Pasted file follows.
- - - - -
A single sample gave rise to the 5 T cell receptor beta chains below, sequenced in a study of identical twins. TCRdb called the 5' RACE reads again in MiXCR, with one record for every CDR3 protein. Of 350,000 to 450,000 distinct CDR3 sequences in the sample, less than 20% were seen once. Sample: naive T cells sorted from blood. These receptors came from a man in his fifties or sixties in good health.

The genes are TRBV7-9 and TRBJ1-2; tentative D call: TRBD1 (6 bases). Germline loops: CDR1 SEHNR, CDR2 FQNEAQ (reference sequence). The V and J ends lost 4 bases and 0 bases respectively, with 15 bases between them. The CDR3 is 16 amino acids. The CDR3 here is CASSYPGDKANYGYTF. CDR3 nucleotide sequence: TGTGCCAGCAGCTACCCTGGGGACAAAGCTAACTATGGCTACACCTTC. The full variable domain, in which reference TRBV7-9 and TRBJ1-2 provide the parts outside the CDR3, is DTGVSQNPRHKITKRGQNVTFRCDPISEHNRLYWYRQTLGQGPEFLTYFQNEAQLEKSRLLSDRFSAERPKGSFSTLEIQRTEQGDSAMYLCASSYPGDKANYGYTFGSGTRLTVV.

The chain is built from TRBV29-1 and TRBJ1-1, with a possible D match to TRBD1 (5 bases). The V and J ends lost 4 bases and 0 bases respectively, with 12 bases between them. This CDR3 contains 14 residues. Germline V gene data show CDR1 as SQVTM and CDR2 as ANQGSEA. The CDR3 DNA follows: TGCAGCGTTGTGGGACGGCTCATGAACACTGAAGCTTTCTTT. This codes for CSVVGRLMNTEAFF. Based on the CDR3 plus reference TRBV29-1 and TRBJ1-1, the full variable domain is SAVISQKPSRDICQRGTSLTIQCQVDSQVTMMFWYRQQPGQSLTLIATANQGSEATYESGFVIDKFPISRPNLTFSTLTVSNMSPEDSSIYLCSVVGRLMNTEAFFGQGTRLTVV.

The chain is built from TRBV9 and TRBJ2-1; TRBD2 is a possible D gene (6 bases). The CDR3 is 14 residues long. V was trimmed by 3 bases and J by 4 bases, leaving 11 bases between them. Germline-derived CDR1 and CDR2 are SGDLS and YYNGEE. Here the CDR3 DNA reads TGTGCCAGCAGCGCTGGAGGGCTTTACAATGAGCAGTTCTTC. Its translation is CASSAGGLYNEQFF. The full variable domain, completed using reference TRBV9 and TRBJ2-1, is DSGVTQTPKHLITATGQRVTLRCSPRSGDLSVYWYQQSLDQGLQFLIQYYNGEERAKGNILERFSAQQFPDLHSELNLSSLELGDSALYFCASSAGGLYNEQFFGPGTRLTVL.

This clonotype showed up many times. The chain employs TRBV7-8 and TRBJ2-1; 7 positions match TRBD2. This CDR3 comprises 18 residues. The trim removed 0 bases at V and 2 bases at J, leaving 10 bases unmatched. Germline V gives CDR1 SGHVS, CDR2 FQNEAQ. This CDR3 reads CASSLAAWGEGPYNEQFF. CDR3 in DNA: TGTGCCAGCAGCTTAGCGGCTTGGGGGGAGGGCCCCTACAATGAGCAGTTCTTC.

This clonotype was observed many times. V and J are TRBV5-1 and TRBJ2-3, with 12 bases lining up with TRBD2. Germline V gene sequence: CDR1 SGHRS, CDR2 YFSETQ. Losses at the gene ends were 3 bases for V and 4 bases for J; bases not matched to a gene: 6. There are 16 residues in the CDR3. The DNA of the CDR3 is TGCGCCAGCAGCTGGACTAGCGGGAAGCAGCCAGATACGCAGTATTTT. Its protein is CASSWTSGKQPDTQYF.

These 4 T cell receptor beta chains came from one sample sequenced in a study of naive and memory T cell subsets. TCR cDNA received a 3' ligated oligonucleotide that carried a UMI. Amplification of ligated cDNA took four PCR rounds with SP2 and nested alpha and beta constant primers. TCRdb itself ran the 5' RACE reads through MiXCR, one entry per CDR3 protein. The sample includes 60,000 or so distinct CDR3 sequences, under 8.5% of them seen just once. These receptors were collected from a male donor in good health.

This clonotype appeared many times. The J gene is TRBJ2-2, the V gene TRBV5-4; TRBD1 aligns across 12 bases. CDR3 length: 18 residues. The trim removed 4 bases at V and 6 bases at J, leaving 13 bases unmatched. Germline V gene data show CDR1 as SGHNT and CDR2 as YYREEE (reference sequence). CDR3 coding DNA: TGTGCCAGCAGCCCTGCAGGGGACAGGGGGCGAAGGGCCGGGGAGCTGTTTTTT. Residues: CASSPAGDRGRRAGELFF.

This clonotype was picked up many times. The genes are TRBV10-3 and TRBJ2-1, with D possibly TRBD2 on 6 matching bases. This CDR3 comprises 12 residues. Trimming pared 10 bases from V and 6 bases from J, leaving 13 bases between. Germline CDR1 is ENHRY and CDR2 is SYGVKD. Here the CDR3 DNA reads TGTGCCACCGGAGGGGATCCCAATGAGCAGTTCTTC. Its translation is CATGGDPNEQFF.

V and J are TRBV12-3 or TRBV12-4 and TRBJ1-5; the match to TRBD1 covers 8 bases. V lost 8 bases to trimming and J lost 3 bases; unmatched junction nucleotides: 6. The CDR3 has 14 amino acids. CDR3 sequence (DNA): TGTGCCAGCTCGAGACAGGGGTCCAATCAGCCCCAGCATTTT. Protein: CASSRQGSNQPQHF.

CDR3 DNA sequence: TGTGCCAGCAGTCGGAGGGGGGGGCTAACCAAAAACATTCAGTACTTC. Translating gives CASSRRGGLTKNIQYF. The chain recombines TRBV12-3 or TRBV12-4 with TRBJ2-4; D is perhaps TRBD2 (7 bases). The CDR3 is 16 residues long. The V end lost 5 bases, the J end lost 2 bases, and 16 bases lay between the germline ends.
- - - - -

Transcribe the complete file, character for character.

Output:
A single sample gave rise to the 5 T cell receptor beta chains below, sequenced in a study of identical twins. TCRdb called the 5' RACE reads again in MiXCR, with one record for every CDR3 protein. Of 350,000 to 450,000 distinct CDR3 sequences in the sample, less than 20% were seen once. Sample: naive T cells sorted from blood. These receptors came from a man in his fifties or sixties in good health.

The genes are TRBV7-9 and TRBJ1-2; tentative D call: TRBD1 (6 bases). Germline loops: CDR1 SEHNR, CDR2 FQNEAQ (reference sequence). The V and J ends lost 4 bases and 0 bases respectively, with 15 bases between them. The CDR3 is 16 amino acids. The CDR3 here is CASSYPGDKANYGYTF. CDR3 nucleotide sequence: TGTGCCAGCAGCTACCCTGGGGACAAAGCTAACTATGGCTACACCTTC. The full variable domain, in which reference TRBV7-9 and TRBJ1-2 provide the parts outside the CDR3, is DTGVSQNPRHKITKRGQNVTFRCDPISEHNRLYWYRQTLGQGPEFLTYFQNEAQLEKSRLLSDRFSAERPKGSFSTLEIQRTEQGDSAMYLCASSYPGDKANYGYTFGSGTRLTVV.

The chain is built from TRBV29-1 and TRBJ1-1, with a possible D match to TRBD1 (5 bases). The V and J ends lost 4 bases and 0 bases respectively, with 12 bases between them. This CDR3 contains 14 residues. Germline V gene data show CDR1 as SQVTM and CDR2 as ANQGSEA. The CDR3 DNA follows: TGCAGCGTTGTGGGACGGCTCATGAACACTGAAGCTTTCTTT. This codes for CSVVGRLMNTEAFF. Based on the CDR3 plus reference TRBV29-1 and TRBJ1-1, the full variable domain is SAVISQKPSRDICQRGTSLTIQCQVDSQVTMMFWYRQQPGQSLTLIATANQGSEATYESGFVIDKFPISRPNLTFSTLTVSNMSPEDSSIYLCSVVGRLMNTEAFFGQGTRLTVV.

The chain is built from TRBV9 and TRBJ2-1; TRBD2 is a possible D gene (6 bases). The CDR3 is 14 residues long. V was trimmed by 3 bases and J by 4 bases, leaving 11 bases between them. Germline-derived CDR1 and CDR2 are SGDLS and YYNGEE. Here the CDR3 DNA reads TGTGCCAGCAGCGCTGGAGGGCTTTACAATGAGCAGTTCTTC. Its translation is CASSAGGLYNEQFF. The full variable domain, completed using reference TRBV9 and TRBJ2-1, is DSGVTQTPKHLITATGQRVTLRCSPRSGDLSVYWYQQSLDQGLQFLIQYYNGEERAKGNILERFSAQQFPDLHSELNLSSLELGDSALYFCASSAGGLYNEQFFGPGTRLTVL.

This clonotype showed up many times. The chain employs TRBV7-8 and TRBJ2-1; 7 positions match TRBD2. This CDR3 comprises 18 residues. The trim removed 0 bases at V and 2 bases at J, leaving 10 bases unmatched. Germline V gives CDR1 SGHVS, CDR2 FQNEAQ. This CDR3 reads CASSLAAWGEGPYNEQFF. CDR3 in DNA: TGTGCCAGCAGCTTAGCGGCTTGGGGGGAGGGCCCCTACAATGAGCAGTTCTTC.

This clonotype was observed many times. V and J are TRBV5-1 and TRBJ2-3, with 12 bases lining up with TRBD2. Germline V gene sequence: CDR1 SGHRS, CDR2 YFSETQ. Losses at the gene ends were 3 bases for V and 4 bases for J; bases not matched to a gene: 6. There are 16 residues in the CDR3. The DNA of the CDR3 is TGCGCCAGCAGCTGGACTAGCGGGAAGCAGCCAGATACGCAGTATTTT. Its protein is CASSWTSGKQPDTQYF.

These 4 T cell receptor beta chains came from one sample sequenced in a study of naive and memory T cell subsets. TCR cDNA received a 3' ligated oligonucleotide that carried a UMI. Amplification of ligated cDNA took four PCR rounds with SP2 and nested alpha and beta constant primers. TCRdb itself ran the 5' RACE reads through MiXCR, one entry per CDR3 protein. The sample includes 60,000 or so distinct CDR3 sequences, under 8.5% of them seen just once. These receptors were collected from a male donor in good health.

This clonotype appeared many times. The J gene is TRBJ2-2, the V gene TRBV5-4; TRBD1 aligns across 12 bases. CDR3 length: 18 residues. The trim removed 4 bases at V and 6 bases at J, leaving 13 bases unmatched. Germline V gene data show CDR1 as SGHNT and CDR2 as YYREEE (reference sequence). CDR3 coding DNA: TGTGCCAGCAGCCCTGCAGGGGACAGGGGGCGAAGGGCCGGGGAGCTGTTTTTT. Residues: CASSPAGDRGRRAGELFF.

This clonotype was picked up many times. The genes are TRBV10-3 and TRBJ2-1, with D possibly TRBD2 on 6 matching bases. This CDR3 comprises 12 residues. Trimming pared 10 bases from V and 6 bases from J, leaving 13 bases between. Germline CDR1 is ENHRY and CDR2 is SYGVKD. Here the CDR3 DNA reads TGTGCCACCGGAGGGGATCCCAATGAGCAGTTCTTC. Its translation is CATGGDPNEQFF.

V and J are TRBV12-3 or TRBV12-4 and TRBJ1-5; the match to TRBD1 covers 8 bases. V lost 8 bases to trimming and J lost 3 bases; unmatched junction nucleotides: 6. The CDR3 has 14 amino acids. CDR3 sequence (DNA): TGTGCCAGCTCGAGACAGGGGTCCAATCAGCCCCAGCATTTT. Protein: CASSRQGSNQPQHF.

CDR3 DNA sequence: TGTGCCAGCAGTCGGAGGGGGGGGCTAACCAAAAACATTCAGTACTTC. Translating gives CASSRRGGLTKNIQYF. The chain recombines TRBV12-3 or TRBV12-4 with TRBJ2-4; D is perhaps TRBD2 (7 bases). The CDR3 is 16 residues long. The V end lost 5 bases, the J end lost 2 bases, and 16 bases lay between the germline ends.